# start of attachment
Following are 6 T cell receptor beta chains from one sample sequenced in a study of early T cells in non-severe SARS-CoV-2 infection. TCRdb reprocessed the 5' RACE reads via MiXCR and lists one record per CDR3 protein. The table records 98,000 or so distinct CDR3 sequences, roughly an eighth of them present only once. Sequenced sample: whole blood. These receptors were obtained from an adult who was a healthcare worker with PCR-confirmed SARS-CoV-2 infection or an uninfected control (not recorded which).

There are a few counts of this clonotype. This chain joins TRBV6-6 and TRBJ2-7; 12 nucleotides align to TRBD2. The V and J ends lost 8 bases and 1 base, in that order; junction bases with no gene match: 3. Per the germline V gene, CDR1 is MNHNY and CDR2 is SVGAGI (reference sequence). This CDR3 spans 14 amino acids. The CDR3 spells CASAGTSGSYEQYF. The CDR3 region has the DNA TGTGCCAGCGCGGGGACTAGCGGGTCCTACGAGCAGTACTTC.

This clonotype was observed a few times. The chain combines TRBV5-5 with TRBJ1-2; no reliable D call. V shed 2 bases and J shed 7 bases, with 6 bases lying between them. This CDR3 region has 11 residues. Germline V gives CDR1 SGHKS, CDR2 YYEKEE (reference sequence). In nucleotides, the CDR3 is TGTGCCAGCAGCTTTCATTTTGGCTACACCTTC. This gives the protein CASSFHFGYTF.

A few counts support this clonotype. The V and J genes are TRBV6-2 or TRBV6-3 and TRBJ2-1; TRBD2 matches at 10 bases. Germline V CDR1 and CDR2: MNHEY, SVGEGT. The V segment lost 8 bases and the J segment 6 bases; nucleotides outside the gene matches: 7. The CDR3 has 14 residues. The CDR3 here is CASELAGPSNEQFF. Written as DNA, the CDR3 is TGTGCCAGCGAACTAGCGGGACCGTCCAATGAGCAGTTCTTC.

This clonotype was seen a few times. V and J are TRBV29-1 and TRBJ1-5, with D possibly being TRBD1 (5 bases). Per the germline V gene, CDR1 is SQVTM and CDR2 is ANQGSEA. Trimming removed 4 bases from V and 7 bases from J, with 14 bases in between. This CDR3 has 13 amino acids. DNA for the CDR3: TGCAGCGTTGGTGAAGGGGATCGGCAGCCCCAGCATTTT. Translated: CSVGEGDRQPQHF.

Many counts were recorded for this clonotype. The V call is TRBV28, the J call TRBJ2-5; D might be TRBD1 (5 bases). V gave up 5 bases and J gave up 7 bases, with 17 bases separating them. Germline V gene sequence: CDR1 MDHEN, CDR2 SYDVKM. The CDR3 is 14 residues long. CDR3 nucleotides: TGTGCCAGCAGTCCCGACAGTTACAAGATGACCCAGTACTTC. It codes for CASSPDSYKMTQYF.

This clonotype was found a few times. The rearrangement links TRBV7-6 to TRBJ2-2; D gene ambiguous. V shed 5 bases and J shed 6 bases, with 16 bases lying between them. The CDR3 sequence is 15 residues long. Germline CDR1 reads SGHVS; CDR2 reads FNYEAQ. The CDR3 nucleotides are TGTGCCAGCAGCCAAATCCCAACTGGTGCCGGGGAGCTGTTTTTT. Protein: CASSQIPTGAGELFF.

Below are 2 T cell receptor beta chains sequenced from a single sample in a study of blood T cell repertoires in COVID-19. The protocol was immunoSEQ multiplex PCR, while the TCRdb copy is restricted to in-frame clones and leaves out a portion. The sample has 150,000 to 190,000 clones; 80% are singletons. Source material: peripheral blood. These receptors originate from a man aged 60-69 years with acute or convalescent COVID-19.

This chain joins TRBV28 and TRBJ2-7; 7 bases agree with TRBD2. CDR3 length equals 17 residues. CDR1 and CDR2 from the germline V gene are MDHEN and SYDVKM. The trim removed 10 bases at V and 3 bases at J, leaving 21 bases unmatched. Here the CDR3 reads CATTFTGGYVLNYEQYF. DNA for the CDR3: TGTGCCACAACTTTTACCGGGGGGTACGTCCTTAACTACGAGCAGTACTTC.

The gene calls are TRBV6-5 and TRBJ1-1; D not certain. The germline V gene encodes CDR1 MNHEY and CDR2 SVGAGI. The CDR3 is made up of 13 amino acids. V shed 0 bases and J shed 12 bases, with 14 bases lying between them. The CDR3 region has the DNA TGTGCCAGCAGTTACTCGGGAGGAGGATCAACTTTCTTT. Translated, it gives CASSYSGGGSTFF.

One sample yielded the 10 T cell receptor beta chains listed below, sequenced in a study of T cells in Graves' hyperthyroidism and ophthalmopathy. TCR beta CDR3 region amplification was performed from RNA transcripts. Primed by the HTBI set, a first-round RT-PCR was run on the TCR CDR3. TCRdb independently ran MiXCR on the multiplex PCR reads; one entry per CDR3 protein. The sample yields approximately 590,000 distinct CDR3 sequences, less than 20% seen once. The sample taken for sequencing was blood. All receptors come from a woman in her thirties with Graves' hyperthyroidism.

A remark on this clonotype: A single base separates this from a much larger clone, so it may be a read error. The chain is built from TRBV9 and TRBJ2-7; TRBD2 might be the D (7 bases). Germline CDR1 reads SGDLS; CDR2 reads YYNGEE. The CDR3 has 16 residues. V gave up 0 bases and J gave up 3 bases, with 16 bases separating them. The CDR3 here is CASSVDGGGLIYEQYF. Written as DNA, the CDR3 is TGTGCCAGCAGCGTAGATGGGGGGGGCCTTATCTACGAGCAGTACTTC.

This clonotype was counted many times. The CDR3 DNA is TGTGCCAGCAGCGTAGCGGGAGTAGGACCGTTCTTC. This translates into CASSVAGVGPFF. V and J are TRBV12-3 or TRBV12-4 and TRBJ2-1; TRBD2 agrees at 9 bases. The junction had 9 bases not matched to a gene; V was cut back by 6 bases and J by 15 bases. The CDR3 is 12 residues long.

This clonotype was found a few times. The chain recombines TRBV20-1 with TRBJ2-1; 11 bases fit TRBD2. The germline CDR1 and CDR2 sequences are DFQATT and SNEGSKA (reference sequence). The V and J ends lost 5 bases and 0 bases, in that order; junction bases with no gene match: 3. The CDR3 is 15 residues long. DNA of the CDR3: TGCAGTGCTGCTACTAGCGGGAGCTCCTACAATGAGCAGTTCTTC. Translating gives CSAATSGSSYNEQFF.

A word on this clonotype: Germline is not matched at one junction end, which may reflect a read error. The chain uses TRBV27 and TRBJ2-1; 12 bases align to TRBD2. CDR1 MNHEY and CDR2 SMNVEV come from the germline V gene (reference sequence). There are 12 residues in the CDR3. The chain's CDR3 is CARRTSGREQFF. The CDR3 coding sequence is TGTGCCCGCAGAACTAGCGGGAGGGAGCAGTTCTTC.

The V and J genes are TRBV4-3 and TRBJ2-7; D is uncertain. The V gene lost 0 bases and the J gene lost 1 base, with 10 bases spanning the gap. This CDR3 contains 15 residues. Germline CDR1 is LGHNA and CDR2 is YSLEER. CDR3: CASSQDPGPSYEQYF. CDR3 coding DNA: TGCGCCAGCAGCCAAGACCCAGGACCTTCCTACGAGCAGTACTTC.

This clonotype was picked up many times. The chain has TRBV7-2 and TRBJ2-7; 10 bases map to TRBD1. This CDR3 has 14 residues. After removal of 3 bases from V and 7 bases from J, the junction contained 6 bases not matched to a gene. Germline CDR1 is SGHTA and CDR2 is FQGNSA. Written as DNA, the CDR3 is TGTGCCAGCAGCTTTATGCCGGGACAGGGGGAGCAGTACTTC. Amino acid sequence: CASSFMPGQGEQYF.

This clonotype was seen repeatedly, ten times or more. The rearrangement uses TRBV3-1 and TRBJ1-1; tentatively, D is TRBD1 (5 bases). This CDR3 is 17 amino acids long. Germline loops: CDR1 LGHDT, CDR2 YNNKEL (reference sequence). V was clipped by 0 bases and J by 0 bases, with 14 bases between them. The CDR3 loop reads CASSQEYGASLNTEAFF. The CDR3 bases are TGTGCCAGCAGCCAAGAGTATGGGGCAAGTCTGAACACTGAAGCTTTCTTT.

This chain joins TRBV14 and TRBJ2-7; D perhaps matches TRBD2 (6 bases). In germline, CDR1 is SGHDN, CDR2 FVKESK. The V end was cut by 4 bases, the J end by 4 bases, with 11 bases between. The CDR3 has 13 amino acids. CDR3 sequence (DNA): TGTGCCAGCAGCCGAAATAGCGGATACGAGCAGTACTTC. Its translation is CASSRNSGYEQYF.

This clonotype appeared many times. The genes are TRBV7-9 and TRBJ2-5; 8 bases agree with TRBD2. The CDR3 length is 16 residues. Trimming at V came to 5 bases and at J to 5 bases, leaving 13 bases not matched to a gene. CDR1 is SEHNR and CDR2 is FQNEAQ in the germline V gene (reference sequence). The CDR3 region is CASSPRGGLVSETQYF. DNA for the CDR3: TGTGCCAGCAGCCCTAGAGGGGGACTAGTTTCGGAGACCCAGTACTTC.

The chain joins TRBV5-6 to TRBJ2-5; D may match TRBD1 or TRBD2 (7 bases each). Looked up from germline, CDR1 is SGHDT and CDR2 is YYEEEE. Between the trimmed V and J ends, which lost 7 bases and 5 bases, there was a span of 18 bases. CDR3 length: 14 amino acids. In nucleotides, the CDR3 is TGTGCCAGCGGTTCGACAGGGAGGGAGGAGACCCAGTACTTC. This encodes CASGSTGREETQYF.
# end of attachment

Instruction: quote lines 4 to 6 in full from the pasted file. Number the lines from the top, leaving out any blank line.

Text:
A few counts support this clonotype. The V and J genes are TRBV6-2 or TRBV6-3 and TRBJ2-1; TRBD2 matches at 10 bases. Germline V CDR1 and CDR2: MNHEY, SVGEGT. The V segment lost 8 bases and the J segment 6 bases; nucleotides outside the gene matches: 7. The CDR3 has 14 residues. The CDR3 here is CASELAGPSNEQFF. Written as DNA, the CDR3 is TGTGCCAGCGAACTAGCGGGACCGTCCAATGAGCAGTTCTTC.

This clonotype was seen a few times. V and J are TRBV29-1 and TRBJ1-5, with D possibly being TRBD1 (5 bases). Per the germline V gene, CDR1 is SQVTM and CDR2 is ANQGSEA. Trimming removed 4 bases from V and 7 bases from J, with 14 bases in between. This CDR3 has 13 amino acids. DNA for the CDR3: TGCAGCGTTGGTGAAGGGGATCGGCAGCCCCAGCATTTT. Translated: CSVGEGDRQPQHF.

Many counts were recorded for this clonotype. The V call is TRBV28, the J call TRBJ2-5; D might be TRBD1 (5 bases). V gave up 5 bases and J gave up 7 bases, with 17 bases separating them. Germline V gene sequence: CDR1 MDHEN, CDR2 SYDVKM. The CDR3 is 14 residues long. CDR3 nucleotides: TGTGCCAGCAGTCCCGACAGTTACAAGATGACCCAGTACTTC. It codes for CASSPDSYKMTQYF.